The American Chemical Society is proud to present our lineup of speakers for the 2014 Career Fair. We have scoured our industry to find some of the brightest minds as this year's presenters. They will help you keep up with the ever changing job market so you can achieve what you have set out to do through the career fair; find a job. Get to know this year's speakers by browsing their bios below.
Dr. David Harwell is the Assistant Director of Industry Member Programs at ACS. In this role, he works within ACS to improve offerings for members working in the business of chemistry. He also serves as the lead for the ACS Entrepreneurial Initiative, which provides resources to ACS members pursuing entrepreneurial careers and endeavors. Additionally, Dave serves as an expert in the chemical industry and its effects on employment and the economy. Before joining the staff of ACS, Dave was a faculty member at the University of Hawaii focusing on silicon nanoparticles and supramolecular structures.
Professor John A. Rogers obtained BA and BS degrees in chemistry and in physics from the University of Texas, Austin, in 1989. From MIT, he received SM degrees in physics and in chemistry in 1992 and the PhD degree in physical chemistry in 1995. Rogers’ research includes fundamental and applied aspects of materials for unusual electronic and photonic devices, with an emphasis on bio-integrated and bio-inspired systems. He has published more than 400 papers and is inventor on over 80 patents, more than 50 of which are licensed or in active use. Rogers is a Fellow of the IEEE, APS, MRS and AAAS, and he is a member of the National Academy of Engineering.
Emily Weiss is an Associate Professor and the Irving M. Klotz Research Professor in the Department of Chemistry at Northwestern University. Emily earned her PhD from Northwestern in 2005. Emily’s group studies electronic processes at organic-inorganic interfaces within colloidal and semiconductor and metal nanoparticles. The objectives of this research are to understand the mechanisms of conversion of energy from one class to another. Emily was selected as a Dow Teacher-Scholar and was the recipient of a Dreyfus New Faculty Award. Emily has since earned an Air Force Young Investigator Award, a DOE Early Career Research Award, a Dreyfus Foundation Postdoctoral Program in Environmental Chemistry grant.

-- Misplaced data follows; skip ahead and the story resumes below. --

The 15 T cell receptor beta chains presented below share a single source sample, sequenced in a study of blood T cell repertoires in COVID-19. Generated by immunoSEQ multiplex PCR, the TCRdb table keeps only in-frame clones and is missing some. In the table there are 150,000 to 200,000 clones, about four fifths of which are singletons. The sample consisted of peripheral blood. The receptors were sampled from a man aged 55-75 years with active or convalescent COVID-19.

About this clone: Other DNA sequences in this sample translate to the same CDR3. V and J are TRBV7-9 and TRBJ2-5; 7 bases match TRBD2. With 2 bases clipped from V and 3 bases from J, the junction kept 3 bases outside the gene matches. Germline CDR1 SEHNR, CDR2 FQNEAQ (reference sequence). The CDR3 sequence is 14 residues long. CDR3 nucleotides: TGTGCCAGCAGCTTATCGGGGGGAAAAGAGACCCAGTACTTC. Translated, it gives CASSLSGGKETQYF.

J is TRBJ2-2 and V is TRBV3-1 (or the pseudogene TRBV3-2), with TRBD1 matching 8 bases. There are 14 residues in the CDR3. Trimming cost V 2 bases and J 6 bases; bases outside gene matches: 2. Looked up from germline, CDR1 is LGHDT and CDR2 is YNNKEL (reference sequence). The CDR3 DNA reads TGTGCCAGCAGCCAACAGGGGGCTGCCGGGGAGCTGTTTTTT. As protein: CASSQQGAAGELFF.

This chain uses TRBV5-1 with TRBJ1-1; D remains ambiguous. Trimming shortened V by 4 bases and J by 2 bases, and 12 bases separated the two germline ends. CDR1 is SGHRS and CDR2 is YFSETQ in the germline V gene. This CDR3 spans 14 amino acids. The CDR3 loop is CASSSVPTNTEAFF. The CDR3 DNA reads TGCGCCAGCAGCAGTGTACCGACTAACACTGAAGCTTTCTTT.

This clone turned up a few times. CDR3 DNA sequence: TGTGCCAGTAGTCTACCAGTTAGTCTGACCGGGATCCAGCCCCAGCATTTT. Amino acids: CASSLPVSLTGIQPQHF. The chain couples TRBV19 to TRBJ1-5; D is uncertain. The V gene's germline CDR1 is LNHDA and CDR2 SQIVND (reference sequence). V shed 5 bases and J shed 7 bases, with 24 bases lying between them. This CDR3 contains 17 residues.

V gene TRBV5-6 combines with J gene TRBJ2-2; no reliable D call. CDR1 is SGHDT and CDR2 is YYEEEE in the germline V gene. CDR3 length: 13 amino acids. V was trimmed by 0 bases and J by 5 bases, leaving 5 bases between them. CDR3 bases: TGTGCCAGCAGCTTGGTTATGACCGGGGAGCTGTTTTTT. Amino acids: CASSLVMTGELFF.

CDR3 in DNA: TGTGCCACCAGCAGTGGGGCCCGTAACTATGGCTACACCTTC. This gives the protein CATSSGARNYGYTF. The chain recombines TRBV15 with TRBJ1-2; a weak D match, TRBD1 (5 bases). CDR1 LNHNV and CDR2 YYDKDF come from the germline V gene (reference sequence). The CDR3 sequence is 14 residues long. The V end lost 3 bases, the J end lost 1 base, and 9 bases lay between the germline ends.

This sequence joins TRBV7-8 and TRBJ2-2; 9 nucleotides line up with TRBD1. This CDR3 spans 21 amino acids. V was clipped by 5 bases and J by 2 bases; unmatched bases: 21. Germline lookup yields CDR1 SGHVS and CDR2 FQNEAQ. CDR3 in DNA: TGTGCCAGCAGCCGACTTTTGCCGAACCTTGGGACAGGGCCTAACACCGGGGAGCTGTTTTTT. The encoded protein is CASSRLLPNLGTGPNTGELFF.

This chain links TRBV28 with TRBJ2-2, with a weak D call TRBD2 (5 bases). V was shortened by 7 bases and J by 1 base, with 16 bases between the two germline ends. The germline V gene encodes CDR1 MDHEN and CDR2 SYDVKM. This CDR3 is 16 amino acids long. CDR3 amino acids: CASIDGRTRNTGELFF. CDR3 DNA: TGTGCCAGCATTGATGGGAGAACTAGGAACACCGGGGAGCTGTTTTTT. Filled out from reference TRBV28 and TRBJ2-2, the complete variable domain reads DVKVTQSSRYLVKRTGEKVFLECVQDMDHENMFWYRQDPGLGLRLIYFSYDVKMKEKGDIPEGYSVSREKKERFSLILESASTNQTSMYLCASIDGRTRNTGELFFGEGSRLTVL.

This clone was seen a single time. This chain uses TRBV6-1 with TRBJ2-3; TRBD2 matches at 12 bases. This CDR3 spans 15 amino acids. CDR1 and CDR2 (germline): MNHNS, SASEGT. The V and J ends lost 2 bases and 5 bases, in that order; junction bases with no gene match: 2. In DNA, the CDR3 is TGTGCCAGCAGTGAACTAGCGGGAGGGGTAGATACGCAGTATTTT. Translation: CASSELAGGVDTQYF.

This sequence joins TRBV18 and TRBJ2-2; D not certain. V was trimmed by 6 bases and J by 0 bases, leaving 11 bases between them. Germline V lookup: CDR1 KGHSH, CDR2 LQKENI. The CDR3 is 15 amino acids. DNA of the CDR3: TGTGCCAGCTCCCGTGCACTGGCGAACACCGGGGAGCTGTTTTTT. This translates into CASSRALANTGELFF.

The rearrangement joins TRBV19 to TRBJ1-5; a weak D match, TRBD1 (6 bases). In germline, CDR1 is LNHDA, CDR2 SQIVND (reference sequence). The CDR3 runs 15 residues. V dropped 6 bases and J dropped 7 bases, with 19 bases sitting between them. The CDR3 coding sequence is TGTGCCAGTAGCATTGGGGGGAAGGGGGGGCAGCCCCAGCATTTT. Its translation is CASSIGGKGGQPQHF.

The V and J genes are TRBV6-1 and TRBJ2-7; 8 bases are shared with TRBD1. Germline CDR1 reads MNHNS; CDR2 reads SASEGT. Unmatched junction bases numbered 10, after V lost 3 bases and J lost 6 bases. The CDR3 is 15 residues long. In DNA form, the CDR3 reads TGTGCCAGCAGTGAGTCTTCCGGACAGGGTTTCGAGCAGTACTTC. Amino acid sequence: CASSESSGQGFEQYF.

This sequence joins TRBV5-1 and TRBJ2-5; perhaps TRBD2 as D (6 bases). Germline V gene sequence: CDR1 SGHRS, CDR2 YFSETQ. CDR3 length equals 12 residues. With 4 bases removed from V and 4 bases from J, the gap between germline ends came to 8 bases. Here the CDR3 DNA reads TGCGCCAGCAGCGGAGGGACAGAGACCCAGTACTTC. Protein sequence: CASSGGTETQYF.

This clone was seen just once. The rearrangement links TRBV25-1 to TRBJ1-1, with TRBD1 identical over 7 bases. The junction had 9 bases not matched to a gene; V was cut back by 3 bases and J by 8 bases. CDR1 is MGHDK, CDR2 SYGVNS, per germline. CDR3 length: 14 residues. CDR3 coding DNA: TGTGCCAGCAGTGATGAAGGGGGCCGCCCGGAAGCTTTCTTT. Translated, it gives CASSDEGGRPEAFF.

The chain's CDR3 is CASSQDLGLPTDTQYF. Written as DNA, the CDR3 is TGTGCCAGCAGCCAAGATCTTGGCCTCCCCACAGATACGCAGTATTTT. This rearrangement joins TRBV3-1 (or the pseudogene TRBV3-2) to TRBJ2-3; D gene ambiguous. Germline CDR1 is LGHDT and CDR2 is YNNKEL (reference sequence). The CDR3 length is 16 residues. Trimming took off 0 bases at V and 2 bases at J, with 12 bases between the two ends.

Professor Michael R. Wasielewski received his Bachelor of Science (1971) and Ph.D. (1975) degrees from the University of Chicago. Following his graduate work, he was a postdoctoral fellow at Columbia University. He then moved to the Argonne National Laboratory, where he rose through the ranks to become Senior Scientist and Group Leader of the Molecular Photonics Group. In 1994, he joined the faculty of Northwestern University, where he is currently the Clare Hamilton Hall Professor of Chemistry. His research has resulted in over 375 publications. Prof. Wasielewski was elected a Fellow of the American Association for the Advancement of Science in 1995, and has held numerous distinguished lectureships and fellowships. Among Prof. Wasielewski’s recent awards are the 2008 Porter Medal for Photochemistry, the 2006 James Flack Norris Award in Physical Organic Chemistry of the American Chemical Society, and the 2004 Photochemistry Research Award of the Inter-American Photochemical Society.
Florian Schattenmann is the global R&D director for Core R&D at The Dow Chemical Company. Florian joined Dow in 2010 as R&D director for Polyurethanes, Systems & Automotive Solutions. From 2008 to 2010, he was vice president and Chief Technology Officer at SulphCo. He was the technology director for GE-Bayer Silicones (now Momentive Performance Materials) and Technology Leader for the Global Silicone Elastomers Business between 2006 and 2008. Florian began his career at GE in the Global Research Center, rising to become Laboratory Manager. He is a certified Six Sigma Master Black Belt, holds 7 U. S. patents and has numerous publications. He received a Diplom Chemiker degree from the Technische Universität München, Germany where he worked with W.A. Hermann on geometry constraint Ziegler-Natta catalysts. This led him to work with Nobel laureate Richard Schrock studying polyenes by cyclopolymerization using molybdenum alkylidene bis(carboxylate) initiators and Ziegler-Natta catalysis using zirconium diamido complexes. He obtained his Ph.D. in inorganic chemistry from MIT in 1997. He joined GE in 1998 and applied his expertise in inorganic synthesis to technologies ranging from production of silicone polymers to electronic materials.
We know that our members and career fair attendees are in a wide variety of unique situations. That is why we strive to bring you speakers from an array of backgrounds within the chemical industry to help you with your career and professional advancement.